Thursday, 30 August 2012

The Future of Search & The Knowledge Graph

The Knowledge Graph

The knowledge graph is what G is calling the future of search. It's a fundamental shift in the thinking of what people are looking for. Search engines have for some time focused on delivering one unique result for every single person. To do that requires knowledge of the person searching and this is part of what we at Axses called the Social Index, and what Google is now calling the Knowledge Graph.This could perhaps best be described as a Knowledge Network, because knowledge is derived from several categories of information that are interrelated.

It ,however, far more complex that that. G has figured out that one answer is actually not enough.  In their example they show a search for Leonardo da Vinci. Now instead of a long list of sites you get a row of images across the top depicting an understanding of this subject. His paintings are, for example, displayed across the top of the page in a single row left to right.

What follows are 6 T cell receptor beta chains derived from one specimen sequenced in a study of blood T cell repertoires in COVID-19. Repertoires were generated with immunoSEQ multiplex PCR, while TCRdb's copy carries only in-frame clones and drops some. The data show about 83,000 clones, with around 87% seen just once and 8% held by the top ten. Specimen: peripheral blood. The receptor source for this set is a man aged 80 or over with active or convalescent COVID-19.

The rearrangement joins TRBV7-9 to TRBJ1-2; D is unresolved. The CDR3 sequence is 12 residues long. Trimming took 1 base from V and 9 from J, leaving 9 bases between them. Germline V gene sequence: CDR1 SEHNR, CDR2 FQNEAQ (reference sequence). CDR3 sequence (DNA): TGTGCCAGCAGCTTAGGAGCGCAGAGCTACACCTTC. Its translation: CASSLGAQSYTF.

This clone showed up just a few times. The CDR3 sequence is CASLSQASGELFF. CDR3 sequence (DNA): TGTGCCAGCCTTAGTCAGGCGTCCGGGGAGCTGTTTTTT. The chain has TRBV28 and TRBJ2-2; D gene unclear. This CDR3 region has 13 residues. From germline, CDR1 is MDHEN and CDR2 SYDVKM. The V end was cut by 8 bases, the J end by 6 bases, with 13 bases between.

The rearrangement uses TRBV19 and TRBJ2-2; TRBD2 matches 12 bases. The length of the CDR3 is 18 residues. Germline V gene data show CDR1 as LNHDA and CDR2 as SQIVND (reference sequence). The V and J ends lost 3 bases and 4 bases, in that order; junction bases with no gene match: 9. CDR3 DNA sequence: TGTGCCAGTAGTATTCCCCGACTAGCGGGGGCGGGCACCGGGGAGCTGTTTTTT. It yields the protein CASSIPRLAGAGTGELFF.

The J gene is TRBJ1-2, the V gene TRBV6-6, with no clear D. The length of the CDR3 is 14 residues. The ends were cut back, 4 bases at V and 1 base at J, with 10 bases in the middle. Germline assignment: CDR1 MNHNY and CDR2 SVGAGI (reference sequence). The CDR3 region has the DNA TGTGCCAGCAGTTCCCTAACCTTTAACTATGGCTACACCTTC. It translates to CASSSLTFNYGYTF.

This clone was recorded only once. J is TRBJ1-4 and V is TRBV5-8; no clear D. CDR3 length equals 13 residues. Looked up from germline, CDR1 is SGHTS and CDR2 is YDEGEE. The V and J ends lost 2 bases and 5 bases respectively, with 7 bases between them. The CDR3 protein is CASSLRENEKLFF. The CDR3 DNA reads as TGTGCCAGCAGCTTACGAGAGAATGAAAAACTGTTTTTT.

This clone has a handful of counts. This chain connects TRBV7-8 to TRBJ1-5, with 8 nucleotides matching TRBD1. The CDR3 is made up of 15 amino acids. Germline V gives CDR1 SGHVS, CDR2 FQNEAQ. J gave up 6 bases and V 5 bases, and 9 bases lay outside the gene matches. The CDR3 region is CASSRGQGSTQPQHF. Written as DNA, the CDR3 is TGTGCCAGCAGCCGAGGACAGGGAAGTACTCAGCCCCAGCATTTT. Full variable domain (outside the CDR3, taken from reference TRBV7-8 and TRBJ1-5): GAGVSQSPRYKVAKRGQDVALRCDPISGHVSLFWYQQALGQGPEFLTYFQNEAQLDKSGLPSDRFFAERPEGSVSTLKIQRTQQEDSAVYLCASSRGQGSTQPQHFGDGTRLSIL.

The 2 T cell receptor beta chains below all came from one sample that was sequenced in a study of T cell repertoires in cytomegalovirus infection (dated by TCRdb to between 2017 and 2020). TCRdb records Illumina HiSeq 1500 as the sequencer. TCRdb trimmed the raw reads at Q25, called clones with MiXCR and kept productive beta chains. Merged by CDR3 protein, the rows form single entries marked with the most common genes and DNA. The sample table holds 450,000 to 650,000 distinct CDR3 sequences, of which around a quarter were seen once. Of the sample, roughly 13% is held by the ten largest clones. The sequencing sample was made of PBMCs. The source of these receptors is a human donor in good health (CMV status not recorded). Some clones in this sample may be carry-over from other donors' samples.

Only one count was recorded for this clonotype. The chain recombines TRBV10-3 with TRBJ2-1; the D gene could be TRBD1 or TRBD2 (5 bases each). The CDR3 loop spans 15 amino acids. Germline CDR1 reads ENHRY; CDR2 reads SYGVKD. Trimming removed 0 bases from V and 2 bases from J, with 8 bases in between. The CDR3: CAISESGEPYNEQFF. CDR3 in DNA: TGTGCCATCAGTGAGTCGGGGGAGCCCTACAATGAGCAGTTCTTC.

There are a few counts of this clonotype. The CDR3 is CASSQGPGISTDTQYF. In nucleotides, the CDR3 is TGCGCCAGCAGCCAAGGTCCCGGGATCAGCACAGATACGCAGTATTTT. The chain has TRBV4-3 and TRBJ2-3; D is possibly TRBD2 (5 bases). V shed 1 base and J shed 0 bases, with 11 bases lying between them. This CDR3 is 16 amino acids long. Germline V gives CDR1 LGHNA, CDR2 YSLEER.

Beneath  that you will find another row showing what other questions people ask, like who are the Renaissance painters.

This changes the way we must market.  We now have to influence this knowledge graph, or database of understanding, by providing not just a keyword or a name but a set of knowledge in a format, and with enough authority that it will get indexed. 

That knowledge must be available in the right places. Not 5,000 backlinks in some unheard of websites. In social indexing we aim to create deep knowledge and get it into authoritative sources in quality formats like video, magazines, represented by trusted sites, and known and respected media - authors, bloggers and information resources. Marketing is going to be conducted more by knowledge engineering. People will be able to access what they want in a very tailored and easily accessible way, at their finger tips. Traditional marketing is being superseded by the presence of knowledge networks. Some of the traditional methods will be embedded in the delivery of information along with the opportunity to buy.

knowledge graph. 

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